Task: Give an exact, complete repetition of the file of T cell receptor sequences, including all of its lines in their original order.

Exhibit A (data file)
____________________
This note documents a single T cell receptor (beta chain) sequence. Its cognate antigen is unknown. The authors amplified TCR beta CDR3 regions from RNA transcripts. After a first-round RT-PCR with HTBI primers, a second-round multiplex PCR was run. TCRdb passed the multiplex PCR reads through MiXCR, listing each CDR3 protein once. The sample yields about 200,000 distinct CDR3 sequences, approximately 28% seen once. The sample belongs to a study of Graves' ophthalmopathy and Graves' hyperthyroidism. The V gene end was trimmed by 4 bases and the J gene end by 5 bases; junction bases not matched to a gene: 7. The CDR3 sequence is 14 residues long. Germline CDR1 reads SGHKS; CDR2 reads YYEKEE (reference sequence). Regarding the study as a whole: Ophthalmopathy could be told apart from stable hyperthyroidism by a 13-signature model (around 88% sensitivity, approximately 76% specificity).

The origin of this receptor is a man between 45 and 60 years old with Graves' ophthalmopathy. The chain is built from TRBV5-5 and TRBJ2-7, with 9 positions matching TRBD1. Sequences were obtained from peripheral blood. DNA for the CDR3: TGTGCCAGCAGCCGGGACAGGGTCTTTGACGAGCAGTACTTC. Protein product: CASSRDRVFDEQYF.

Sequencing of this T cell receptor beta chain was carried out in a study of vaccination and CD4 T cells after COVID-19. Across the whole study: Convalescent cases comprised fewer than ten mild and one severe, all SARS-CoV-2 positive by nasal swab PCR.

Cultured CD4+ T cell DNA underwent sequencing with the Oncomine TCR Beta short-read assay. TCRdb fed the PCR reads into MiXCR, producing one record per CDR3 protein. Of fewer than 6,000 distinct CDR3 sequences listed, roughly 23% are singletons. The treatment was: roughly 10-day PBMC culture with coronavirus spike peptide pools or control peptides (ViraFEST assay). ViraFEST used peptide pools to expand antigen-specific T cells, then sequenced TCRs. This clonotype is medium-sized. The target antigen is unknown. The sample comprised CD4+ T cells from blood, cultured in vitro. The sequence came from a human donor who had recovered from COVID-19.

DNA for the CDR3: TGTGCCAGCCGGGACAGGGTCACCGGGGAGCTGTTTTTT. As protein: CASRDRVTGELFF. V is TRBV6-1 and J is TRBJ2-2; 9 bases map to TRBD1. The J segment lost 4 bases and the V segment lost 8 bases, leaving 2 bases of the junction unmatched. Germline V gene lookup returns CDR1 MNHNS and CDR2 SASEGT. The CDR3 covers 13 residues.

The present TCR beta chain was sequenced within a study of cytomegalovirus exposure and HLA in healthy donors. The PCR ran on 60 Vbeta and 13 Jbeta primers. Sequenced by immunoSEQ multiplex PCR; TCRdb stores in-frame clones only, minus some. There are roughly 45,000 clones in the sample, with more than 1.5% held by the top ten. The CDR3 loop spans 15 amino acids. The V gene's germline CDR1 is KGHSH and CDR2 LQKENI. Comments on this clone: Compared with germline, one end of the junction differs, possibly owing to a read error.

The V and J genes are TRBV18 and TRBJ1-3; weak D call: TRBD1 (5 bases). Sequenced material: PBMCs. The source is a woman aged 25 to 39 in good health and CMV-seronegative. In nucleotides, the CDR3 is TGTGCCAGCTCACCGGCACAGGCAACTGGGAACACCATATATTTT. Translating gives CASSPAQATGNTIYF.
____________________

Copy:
This note documents a single T cell receptor (beta chain) sequence. Its cognate antigen is unknown. The authors amplified TCR beta CDR3 regions from RNA transcripts. After a first-round RT-PCR with HTBI primers, a second-round multiplex PCR was run. TCRdb passed the multiplex PCR reads through MiXCR, listing each CDR3 protein once. The sample yields about 200,000 distinct CDR3 sequences, approximately 28% seen once. The sample belongs to a study of Graves' ophthalmopathy and Graves' hyperthyroidism. The V gene end was trimmed by 4 bases and the J gene end by 5 bases; junction bases not matched to a gene: 7. The CDR3 sequence is 14 residues long. Germline CDR1 reads SGHKS; CDR2 reads YYEKEE (reference sequence). Regarding the study as a whole: Ophthalmopathy could be told apart from stable hyperthyroidism by a 13-signature model (around 88% sensitivity, approximately 76% specificity).

The origin of this receptor is a man between 45 and 60 years old with Graves' ophthalmopathy. The chain is built from TRBV5-5 and TRBJ2-7, with 9 positions matching TRBD1. Sequences were obtained from peripheral blood. DNA for the CDR3: TGTGCCAGCAGCCGGGACAGGGTCTTTGACGAGCAGTACTTC. Protein product: CASSRDRVFDEQYF.

Sequencing of this T cell receptor beta chain was carried out in a study of vaccination and CD4 T cells after COVID-19. Across the whole study: Convalescent cases comprised fewer than ten mild and one severe, all SARS-CoV-2 positive by nasal swab PCR.

Cultured CD4+ T cell DNA underwent sequencing with the Oncomine TCR Beta short-read assay. TCRdb fed the PCR reads into MiXCR, producing one record per CDR3 protein. Of fewer than 6,000 distinct CDR3 sequences listed, roughly 23% are singletons. The treatment was: roughly 10-day PBMC culture with coronavirus spike peptide pools or control peptides (ViraFEST assay). ViraFEST used peptide pools to expand antigen-specific T cells, then sequenced TCRs. This clonotype is medium-sized. The target antigen is unknown. The sample comprised CD4+ T cells from blood, cultured in vitro. The sequence came from a human donor who had recovered from COVID-19.

DNA for the CDR3: TGTGCCAGCCGGGACAGGGTCACCGGGGAGCTGTTTTTT. As protein: CASRDRVTGELFF. V is TRBV6-1 and J is TRBJ2-2; 9 bases map to TRBD1. The J segment lost 4 bases and the V segment lost 8 bases, leaving 2 bases of the junction unmatched. Germline V gene lookup returns CDR1 MNHNS and CDR2 SASEGT. The CDR3 covers 13 residues.

The present TCR beta chain was sequenced within a study of cytomegalovirus exposure and HLA in healthy donors. The PCR ran on 60 Vbeta and 13 Jbeta primers. Sequenced by immunoSEQ multiplex PCR; TCRdb stores in-frame clones only, minus some. There are roughly 45,000 clones in the sample, with more than 1.5% held by the top ten. The CDR3 loop spans 15 amino acids. The V gene's germline CDR1 is KGHSH and CDR2 LQKENI. Comments on this clone: Compared with germline, one end of the junction differs, possibly owing to a read error.

The V and J genes are TRBV18 and TRBJ1-3; weak D call: TRBD1 (5 bases). Sequenced material: PBMCs. The source is a woman aged 25 to 39 in good health and CMV-seronegative. In nucleotides, the CDR3 is TGTGCCAGCTCACCGGCACAGGCAACTGGGAACACCATATATTTT. Translating gives CASSPAQATGNTIYF.